How does UV sterilizes fume hood

Go to the profile of edlimongi
Apr 18, 2011
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Is that true that there is a tendency not to use UV light anymore for hood sterilization because of low efficiency (would not sterilize hidden places not reached by the UV rays) and hazard to users? Is 70% EtOH and turning on the blower in advance enough?

Thanks,

Eduardo

8 Comments

Go to the profile of mchlbrmn
mchlbrmn 8 months ago

I've read that recommendation, but haven't noticed anyone following it. The reason I heard cited was that the bulbs over time lose their intensity and effectiveness, and also the safety. I can't see ethanol reaching more surfaces than UV, but I think technique and a good hood are the main factors. Ethanol (or other disinfectant) should be used in addition to UV also to get surfaces covered by any stuff in the hood and to back up the UV.
Years ago I once tested a hood (not in the TC room) by spreading E coli on a plate and shading portions of the plate for progressive times. For that strain of E coli, and that bulb that day, the UV was very effective and killed everything within a few minutes.

Go to the profile of mediaflak
mediaflak 8 months ago

Wait... how harmful is the UV to the lab technician? I'm normally only exposed at most 5 seconds when I walk into the Tissue Culture Room to turn off the UV lights.

Go to the profile of relaxin
relaxin 8 months ago

Five second exposure to UV light should not be a big problem, since you wear long sleeve labcoat and gloves.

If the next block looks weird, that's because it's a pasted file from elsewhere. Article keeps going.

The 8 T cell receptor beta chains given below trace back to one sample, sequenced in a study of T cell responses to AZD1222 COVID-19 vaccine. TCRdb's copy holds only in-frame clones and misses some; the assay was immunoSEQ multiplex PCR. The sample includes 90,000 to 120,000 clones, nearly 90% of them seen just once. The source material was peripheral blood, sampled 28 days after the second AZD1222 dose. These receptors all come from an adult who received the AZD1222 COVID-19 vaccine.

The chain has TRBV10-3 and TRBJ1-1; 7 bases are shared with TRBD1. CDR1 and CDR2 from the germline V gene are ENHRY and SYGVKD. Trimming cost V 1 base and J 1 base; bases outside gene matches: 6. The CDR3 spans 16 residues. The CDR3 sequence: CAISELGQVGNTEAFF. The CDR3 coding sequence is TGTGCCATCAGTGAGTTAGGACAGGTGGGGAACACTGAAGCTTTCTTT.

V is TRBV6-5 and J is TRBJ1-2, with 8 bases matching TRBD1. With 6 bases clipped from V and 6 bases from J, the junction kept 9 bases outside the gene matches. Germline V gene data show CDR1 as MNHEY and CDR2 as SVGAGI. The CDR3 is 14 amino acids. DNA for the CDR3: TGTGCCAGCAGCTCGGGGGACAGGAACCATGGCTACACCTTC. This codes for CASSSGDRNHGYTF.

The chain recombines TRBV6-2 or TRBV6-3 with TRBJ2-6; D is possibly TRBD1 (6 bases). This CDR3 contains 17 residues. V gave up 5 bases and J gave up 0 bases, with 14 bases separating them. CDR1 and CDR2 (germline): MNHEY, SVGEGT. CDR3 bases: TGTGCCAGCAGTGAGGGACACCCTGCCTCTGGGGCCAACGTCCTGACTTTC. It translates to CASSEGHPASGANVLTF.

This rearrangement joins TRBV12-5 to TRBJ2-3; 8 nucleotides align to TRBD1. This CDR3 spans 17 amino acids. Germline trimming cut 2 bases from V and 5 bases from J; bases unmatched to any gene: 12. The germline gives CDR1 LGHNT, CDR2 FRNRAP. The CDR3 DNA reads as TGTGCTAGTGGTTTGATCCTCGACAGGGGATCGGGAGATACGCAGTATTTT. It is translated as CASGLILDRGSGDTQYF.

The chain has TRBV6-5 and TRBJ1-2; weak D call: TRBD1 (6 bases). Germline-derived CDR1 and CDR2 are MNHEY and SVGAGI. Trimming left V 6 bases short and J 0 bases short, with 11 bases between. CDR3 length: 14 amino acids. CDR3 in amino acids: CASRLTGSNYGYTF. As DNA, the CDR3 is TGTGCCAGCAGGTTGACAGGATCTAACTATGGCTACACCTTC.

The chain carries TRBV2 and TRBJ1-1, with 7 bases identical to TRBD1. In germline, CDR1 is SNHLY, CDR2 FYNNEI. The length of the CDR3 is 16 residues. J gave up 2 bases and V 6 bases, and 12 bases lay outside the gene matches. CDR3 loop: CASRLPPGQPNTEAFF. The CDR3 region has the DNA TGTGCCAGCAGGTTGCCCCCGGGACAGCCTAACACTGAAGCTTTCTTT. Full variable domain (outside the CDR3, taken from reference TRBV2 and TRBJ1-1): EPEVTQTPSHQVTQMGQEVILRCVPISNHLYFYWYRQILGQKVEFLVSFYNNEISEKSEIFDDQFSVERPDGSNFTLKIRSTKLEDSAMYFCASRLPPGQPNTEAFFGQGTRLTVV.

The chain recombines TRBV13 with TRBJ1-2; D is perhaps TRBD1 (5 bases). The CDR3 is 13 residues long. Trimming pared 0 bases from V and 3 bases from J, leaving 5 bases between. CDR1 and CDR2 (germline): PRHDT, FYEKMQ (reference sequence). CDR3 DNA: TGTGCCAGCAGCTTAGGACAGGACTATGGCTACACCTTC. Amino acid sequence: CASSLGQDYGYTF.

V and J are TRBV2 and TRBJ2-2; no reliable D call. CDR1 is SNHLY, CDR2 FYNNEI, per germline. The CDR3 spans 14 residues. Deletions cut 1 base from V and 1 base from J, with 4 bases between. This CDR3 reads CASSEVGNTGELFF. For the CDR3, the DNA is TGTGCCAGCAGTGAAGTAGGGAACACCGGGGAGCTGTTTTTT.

I once knew a graduate student who looked at the ethidium bromide-stained agarose gel on the UV transilluminator (without a face shield!!!) for such a long time that he got sunburn on his face. He did have safety goggle for protecting his eyes.

Go to the profile of relaxin
relaxin 8 months ago

The UV light is inside the hood, and the switch is on the outside. You hands are not exposed to UV light.

Go to the profile of Roberto Rosati
Roberto Rosati 8 months ago

I don't know if it's MediaFlak's case, but some facilities have ceiling UV lights.

Go to the profile of relaxin
relaxin 8 months ago

Even if the UV light is on the ceiling, the light switch should be outside of the culture room. It will be stupid to have someone to walk inside the room to turn off the UV light.

Go to the profile of mchlbrmn
mchlbrmn 8 months ago

In my lab when the hood is not in use the UV is always on and the hood open about 20 cm even when people are in the room. The UV light falls directly on a chair and the floor (and bleaches the chair and discolors the floor wax (tragic)). The glass should be UV opaque, but light could reflect off the metal of the hood surface upward(?). I doubt it does much, but I remember hearing that you can get sunburn at the beach from light reflected off the sand. Also, if one leans over under the hood to turn off the vaccuum line from the valve under the hood, one is exposed to the UV briefly.
Does MediaFlak and others' labs turn off the UV inside the hoods when people are in the room?

I think a main complaint I read about UV was that the lamps get weak later in their lifespan and the sterilizing ability is weakened.

Go to the profile of arpitkakkar1
arpitkakkar1 8 months ago

You should try to prevent your self from uv rays because it bring skin diseases.